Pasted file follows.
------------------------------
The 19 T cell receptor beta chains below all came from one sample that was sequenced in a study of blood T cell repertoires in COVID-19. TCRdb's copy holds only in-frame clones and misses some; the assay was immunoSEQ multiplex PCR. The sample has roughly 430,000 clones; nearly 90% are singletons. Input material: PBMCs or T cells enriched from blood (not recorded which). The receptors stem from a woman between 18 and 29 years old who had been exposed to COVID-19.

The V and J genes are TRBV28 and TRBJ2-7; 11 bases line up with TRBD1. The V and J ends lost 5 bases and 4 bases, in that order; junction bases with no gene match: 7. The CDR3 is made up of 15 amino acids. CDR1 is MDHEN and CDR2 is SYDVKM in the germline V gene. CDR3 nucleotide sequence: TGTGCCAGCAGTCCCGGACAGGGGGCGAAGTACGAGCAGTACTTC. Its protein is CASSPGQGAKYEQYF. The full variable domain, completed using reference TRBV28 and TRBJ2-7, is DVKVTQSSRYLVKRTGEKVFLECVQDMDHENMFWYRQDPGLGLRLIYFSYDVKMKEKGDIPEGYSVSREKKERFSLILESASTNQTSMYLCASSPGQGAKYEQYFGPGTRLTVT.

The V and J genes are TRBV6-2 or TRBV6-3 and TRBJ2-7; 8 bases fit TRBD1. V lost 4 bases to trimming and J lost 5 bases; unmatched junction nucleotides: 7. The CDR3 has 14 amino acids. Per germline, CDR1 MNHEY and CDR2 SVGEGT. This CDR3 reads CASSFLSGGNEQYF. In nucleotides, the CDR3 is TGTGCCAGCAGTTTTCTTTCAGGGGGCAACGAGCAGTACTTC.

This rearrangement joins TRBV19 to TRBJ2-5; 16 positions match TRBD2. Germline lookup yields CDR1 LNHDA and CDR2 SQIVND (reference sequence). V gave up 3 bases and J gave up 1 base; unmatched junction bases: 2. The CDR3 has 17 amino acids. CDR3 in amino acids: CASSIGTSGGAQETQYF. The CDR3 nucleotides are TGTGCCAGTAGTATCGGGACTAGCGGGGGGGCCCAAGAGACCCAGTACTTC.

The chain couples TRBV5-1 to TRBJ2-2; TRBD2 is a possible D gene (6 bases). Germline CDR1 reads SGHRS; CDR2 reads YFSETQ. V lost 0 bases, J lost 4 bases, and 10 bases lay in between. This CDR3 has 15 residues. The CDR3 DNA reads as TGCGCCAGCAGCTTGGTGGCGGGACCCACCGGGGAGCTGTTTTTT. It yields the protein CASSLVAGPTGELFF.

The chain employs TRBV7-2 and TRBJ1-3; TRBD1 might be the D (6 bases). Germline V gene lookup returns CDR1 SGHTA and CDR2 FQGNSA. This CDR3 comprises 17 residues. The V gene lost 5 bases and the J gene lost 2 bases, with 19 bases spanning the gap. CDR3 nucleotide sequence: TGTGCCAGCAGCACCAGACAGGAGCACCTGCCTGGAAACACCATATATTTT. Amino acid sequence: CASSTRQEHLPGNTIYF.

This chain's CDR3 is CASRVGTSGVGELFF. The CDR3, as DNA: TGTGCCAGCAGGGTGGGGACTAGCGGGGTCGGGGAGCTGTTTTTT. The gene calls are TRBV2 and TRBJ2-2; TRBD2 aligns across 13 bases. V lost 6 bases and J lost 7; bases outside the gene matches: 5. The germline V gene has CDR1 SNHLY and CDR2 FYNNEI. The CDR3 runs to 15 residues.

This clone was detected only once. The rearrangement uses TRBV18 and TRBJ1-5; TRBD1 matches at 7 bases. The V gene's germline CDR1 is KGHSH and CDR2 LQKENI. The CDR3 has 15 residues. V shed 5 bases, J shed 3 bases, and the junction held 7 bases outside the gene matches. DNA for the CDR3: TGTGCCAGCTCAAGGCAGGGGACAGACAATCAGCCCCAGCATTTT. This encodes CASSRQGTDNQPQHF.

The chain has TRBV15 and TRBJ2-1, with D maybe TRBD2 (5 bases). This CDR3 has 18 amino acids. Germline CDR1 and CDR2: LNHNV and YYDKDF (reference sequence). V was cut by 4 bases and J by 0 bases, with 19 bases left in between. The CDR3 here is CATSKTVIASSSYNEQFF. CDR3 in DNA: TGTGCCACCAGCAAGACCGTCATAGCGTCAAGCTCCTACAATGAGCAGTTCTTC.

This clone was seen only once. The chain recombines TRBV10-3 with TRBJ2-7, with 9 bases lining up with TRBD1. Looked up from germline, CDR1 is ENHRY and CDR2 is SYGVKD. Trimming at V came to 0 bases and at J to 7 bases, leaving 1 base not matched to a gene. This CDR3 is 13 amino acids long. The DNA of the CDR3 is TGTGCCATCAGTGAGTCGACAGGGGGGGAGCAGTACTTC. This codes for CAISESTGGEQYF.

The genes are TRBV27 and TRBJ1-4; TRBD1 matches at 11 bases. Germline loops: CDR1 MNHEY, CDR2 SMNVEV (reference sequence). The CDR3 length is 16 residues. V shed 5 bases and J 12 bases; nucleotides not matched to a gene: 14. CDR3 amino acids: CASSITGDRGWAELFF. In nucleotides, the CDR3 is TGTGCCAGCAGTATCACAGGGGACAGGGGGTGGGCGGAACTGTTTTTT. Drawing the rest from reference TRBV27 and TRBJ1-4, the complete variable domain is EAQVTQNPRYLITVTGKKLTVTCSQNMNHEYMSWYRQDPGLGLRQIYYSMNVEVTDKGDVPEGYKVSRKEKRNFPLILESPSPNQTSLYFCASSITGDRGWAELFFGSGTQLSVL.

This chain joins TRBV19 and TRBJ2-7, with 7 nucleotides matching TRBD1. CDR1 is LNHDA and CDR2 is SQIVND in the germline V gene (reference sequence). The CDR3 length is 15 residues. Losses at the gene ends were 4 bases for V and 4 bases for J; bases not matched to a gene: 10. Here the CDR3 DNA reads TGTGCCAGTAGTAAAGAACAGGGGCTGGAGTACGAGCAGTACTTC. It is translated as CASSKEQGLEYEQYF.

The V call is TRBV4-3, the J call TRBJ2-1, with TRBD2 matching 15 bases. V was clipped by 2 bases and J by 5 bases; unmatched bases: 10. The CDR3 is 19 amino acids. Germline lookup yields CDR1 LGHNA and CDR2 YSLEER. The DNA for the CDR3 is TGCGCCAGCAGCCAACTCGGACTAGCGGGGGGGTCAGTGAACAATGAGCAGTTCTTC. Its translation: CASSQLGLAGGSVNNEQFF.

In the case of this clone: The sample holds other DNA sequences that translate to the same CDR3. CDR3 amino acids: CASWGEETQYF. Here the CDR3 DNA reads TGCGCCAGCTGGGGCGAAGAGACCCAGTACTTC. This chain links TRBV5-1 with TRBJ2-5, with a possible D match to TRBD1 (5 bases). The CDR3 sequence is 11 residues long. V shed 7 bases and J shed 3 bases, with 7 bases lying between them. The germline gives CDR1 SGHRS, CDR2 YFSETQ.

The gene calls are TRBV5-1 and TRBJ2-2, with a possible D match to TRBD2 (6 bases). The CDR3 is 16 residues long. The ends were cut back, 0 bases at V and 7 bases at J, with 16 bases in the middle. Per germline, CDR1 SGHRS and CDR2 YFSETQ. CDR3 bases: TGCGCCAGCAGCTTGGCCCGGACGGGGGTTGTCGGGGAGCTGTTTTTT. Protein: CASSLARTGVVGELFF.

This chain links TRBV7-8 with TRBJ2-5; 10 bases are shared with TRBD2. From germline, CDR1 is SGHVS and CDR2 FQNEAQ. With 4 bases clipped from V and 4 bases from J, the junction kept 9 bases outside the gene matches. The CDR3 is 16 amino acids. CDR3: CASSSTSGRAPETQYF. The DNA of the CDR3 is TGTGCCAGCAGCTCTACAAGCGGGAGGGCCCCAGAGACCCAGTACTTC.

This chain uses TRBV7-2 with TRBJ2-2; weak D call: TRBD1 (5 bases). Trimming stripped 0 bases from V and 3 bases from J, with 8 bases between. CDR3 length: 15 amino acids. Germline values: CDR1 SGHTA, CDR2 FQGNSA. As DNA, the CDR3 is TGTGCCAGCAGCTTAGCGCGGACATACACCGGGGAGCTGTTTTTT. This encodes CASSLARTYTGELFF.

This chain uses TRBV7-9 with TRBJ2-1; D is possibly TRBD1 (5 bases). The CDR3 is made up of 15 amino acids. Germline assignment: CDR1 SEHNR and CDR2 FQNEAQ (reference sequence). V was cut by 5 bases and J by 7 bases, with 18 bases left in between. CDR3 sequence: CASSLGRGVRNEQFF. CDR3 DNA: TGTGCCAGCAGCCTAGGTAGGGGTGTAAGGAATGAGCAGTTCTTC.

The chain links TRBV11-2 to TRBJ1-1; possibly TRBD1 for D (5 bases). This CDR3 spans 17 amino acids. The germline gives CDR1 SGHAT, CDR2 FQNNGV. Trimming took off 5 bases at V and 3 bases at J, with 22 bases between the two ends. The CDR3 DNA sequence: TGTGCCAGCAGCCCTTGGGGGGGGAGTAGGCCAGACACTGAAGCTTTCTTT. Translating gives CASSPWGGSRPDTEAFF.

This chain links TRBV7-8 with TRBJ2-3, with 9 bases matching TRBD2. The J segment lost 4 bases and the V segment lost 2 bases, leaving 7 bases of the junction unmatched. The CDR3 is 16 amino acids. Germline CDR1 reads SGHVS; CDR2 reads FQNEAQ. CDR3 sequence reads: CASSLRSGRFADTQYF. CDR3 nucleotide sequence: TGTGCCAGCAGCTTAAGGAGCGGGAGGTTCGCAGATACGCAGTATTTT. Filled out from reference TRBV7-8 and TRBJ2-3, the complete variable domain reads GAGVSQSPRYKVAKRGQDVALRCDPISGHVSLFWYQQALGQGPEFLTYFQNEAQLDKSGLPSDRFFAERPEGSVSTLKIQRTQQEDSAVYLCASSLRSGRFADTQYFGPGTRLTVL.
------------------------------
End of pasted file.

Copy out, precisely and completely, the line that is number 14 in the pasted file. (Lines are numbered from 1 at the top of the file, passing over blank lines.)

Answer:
In the case of this clone: The sample holds other DNA sequences that translate to the same CDR3. CDR3 amino acids: CASWGEETQYF. Here the CDR3 DNA reads TGCGCCAGCTGGGGCGAAGAGACCCAGTACTTC. This chain links TRBV5-1 with TRBJ2-5, with a possible D match to TRBD1 (5 bases). The CDR3 sequence is 11 residues long. V shed 7 bases and J shed 3 bases, with 7 bases lying between them. The germline gives CDR1 SGHRS, CDR2 YFSETQ.